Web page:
The second reason is because they’ve talked to others before, and those people have told them that they are in the wrong or they need to compromise. I’m thinking of one particular woman I know who broke up her family recently. She was sure she was right; when she started talking to people in the church, though, they didn’t take her side. So she stopped talking and did what she wanted to anyway.

And that brings me to number three: often people don’t ask for help because they’ve already made up their minds about what they are going to do. They’re going to leave their spouse and split up their family, and they’ve convinced themselves they’re in the right. But they know deep down that perhaps they’re not, and so they don’t ask for help in case they’re convicted.

I don’t know where you are today. I don’t know if you’re having marriage issues, parenting issues, or addiction issues. But I do know that so many people do desperately want to help. My husband, a pediatrician, once participated in a community parenting course. It had tons of advertising from the Children’s Aid Society, other physicians, and more. Doctors were telling their patients with problem kids to go. It was on the radio. And three families showed up.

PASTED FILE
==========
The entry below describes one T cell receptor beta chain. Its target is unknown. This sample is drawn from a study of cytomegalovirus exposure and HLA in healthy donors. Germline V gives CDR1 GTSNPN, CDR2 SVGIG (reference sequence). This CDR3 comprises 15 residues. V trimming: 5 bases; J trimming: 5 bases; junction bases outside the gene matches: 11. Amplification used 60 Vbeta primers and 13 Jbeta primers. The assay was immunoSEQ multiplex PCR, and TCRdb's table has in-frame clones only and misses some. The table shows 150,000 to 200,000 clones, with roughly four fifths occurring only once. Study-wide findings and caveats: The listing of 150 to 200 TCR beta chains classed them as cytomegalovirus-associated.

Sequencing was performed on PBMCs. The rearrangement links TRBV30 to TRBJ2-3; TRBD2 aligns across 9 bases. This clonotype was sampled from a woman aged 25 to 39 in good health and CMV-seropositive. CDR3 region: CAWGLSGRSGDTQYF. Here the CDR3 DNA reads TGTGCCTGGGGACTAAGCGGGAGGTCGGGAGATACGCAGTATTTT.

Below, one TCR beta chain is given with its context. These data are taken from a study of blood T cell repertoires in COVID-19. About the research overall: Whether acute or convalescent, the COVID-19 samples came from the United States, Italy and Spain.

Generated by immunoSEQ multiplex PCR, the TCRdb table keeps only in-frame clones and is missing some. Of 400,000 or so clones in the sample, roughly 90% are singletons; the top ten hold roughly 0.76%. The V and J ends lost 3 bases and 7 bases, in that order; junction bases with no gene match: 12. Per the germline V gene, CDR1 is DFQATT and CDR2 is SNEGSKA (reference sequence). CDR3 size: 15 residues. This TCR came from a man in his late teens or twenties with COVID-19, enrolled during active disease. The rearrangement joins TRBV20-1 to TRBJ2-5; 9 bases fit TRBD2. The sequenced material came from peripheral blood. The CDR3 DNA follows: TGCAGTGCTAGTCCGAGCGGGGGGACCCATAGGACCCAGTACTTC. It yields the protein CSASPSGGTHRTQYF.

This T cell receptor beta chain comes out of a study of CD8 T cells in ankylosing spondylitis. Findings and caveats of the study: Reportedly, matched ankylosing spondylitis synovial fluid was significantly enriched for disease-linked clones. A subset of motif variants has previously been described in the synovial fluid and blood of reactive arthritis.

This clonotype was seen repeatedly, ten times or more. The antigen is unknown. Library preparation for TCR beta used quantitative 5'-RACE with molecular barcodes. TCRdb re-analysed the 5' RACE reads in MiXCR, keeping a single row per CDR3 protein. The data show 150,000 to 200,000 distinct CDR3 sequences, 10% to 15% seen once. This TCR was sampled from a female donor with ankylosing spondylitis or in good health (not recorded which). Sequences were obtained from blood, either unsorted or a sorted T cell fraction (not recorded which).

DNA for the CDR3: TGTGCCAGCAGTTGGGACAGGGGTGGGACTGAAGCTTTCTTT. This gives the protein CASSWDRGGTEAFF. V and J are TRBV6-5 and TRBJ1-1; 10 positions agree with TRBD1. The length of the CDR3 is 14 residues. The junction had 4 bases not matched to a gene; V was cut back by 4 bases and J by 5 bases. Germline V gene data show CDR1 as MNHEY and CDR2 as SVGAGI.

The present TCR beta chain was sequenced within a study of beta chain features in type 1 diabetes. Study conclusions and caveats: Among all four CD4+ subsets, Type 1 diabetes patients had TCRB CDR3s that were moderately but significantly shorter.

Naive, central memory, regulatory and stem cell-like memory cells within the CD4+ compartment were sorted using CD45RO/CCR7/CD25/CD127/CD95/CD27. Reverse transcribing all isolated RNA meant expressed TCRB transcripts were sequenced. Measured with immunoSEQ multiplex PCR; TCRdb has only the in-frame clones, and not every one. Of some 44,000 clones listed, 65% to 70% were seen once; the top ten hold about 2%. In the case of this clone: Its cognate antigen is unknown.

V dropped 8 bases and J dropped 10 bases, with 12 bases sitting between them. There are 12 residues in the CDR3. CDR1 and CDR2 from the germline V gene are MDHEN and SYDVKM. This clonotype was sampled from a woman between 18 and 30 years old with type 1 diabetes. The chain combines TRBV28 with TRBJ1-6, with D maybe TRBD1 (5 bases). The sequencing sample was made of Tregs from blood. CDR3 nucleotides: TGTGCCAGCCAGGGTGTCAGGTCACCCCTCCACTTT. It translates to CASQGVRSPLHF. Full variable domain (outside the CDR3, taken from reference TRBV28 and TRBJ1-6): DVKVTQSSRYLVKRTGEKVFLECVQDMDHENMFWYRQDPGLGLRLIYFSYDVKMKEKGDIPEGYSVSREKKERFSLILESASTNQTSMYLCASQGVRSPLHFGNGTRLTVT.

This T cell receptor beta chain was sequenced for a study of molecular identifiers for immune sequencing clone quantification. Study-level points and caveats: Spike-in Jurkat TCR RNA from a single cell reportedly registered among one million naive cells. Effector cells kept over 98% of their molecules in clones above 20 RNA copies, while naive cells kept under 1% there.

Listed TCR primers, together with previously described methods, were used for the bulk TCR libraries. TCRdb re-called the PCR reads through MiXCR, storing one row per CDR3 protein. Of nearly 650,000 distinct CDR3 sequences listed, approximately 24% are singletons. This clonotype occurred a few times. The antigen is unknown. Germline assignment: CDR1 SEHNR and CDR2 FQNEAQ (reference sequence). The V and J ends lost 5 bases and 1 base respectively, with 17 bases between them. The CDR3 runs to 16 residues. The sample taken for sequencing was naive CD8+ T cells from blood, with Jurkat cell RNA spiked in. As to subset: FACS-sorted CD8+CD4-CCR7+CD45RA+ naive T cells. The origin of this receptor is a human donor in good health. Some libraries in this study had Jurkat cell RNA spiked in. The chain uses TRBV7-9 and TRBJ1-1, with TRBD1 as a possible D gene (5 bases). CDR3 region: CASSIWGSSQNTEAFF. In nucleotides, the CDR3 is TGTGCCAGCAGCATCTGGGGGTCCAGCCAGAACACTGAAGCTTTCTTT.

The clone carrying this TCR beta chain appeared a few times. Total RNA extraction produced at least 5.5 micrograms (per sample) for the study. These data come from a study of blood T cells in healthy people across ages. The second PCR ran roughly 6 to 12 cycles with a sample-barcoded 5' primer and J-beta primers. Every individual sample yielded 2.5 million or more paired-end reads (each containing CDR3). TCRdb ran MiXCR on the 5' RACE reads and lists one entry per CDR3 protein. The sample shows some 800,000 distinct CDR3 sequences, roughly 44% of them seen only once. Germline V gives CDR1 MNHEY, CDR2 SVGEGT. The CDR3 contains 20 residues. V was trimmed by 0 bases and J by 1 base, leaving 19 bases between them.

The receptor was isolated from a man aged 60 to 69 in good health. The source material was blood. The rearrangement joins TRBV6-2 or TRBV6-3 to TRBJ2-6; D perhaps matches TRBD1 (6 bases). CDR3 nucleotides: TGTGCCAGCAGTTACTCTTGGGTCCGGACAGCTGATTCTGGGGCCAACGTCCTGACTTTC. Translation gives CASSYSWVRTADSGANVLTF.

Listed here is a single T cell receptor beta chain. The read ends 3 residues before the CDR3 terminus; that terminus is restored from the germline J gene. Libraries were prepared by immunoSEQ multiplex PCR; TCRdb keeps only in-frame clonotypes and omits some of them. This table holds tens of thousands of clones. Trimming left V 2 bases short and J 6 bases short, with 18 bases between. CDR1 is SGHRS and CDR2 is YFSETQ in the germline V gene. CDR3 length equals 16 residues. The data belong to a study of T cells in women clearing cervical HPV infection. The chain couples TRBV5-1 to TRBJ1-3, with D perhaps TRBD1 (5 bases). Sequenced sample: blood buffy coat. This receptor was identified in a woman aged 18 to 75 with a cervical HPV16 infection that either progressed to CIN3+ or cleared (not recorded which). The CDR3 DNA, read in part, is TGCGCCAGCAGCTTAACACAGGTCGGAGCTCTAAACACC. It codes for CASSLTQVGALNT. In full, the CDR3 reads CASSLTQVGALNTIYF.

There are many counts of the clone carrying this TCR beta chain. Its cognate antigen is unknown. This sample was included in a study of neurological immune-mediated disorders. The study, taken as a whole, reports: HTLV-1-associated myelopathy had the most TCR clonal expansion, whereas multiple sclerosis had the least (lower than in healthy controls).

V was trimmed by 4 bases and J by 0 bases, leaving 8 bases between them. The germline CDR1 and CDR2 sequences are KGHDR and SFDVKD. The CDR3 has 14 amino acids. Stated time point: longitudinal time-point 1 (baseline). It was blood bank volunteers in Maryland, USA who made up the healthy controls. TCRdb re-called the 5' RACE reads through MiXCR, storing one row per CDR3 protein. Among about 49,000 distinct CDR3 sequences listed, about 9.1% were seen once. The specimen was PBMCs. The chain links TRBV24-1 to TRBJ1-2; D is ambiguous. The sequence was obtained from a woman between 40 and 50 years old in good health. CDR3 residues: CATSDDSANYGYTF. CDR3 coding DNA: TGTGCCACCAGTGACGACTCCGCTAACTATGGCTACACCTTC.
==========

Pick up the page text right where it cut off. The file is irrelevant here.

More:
I have another friend who is a nutritionist. A few years ago her office put on a seminar called “2 can dine for $1.99” to teach lower income people how to cook well on a limited budget. The only people who showed up was the entire homeschooling group from her community, who thought it was a great educational opportunity. All the people at the welfare office, and at Children’s Aid, who were told about it, did not go.

Why do I tell you this? It’s because I firmly believe that help is there if you want it. People want to share their knowledge and their experience. But the vast majority of people don’t ask for help and don’t take it until it is too late. There’s help for people trying to recover from porn. There’s help for people who need marriage mentors. If you need help, look for it.

Every couple, everybody, should have a mentor that they can talk to when things get difficult. I have a mentor, and I am somebody’s mentor. My husband has a mentor, and he is also somebody’s mentor. This is so important especially for couples in the ministry, where it’s hard to talk about your personal issues. But that makes it all the more crucial to have a safe place to go for help. So don’t wait. Just ask for help. If more people did that, I think we’d see fewer families splitting up.